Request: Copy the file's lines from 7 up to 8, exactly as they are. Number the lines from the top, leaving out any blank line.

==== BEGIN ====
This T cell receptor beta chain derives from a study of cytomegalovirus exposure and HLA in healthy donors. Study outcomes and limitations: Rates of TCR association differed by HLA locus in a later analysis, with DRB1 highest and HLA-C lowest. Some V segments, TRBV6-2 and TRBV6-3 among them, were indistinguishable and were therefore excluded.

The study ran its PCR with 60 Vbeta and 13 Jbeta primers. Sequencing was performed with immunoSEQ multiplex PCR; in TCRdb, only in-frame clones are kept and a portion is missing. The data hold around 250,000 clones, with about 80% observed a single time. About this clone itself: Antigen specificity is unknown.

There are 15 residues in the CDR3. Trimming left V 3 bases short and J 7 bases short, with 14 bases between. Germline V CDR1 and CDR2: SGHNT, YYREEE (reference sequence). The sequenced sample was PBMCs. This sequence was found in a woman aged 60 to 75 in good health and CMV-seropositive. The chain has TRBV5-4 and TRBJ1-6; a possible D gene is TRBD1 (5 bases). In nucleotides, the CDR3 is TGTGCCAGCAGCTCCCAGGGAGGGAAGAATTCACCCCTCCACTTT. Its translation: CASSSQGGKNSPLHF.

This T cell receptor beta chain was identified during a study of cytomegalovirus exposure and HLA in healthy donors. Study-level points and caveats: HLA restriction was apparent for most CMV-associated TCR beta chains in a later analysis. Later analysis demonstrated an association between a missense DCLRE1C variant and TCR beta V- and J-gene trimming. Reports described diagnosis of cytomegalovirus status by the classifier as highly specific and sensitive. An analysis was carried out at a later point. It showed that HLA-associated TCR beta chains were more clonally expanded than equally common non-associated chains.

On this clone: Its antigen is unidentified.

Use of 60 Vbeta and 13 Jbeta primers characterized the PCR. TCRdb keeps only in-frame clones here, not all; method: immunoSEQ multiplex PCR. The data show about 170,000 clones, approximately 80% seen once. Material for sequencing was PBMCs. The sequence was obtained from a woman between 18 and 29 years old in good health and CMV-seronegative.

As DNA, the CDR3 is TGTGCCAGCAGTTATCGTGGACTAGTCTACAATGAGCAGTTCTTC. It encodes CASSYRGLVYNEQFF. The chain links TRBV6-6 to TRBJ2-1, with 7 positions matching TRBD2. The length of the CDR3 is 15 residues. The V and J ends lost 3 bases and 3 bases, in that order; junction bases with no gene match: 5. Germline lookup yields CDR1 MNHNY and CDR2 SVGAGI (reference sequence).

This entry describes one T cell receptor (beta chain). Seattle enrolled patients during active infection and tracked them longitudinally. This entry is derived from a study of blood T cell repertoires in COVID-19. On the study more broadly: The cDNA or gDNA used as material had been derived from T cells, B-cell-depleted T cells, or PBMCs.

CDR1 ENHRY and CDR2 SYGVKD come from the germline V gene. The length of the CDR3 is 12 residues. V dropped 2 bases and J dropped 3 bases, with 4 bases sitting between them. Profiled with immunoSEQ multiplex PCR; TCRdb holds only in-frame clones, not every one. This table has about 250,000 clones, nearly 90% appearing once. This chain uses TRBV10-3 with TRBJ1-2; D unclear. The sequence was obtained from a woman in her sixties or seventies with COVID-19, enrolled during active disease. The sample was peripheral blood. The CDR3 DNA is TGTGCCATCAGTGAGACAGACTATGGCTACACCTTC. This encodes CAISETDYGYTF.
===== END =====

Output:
As DNA, the CDR3 is TGTGCCAGCAGTTATCGTGGACTAGTCTACAATGAGCAGTTCTTC. It encodes CASSYRGLVYNEQFF. The chain links TRBV6-6 to TRBJ2-1, with 7 positions matching TRBD2. The length of the CDR3 is 15 residues. The V and J ends lost 3 bases and 3 bases, in that order; junction bases with no gene match: 5. Germline lookup yields CDR1 MNHNY and CDR2 SVGAGI (reference sequence).

This entry describes one T cell receptor (beta chain). Seattle enrolled patients during active infection and tracked them longitudinally. This entry is derived from a study of blood T cell repertoires in COVID-19. On the study more broadly: The cDNA or gDNA used as material had been derived from T cells, B-cell-depleted T cells, or PBMCs.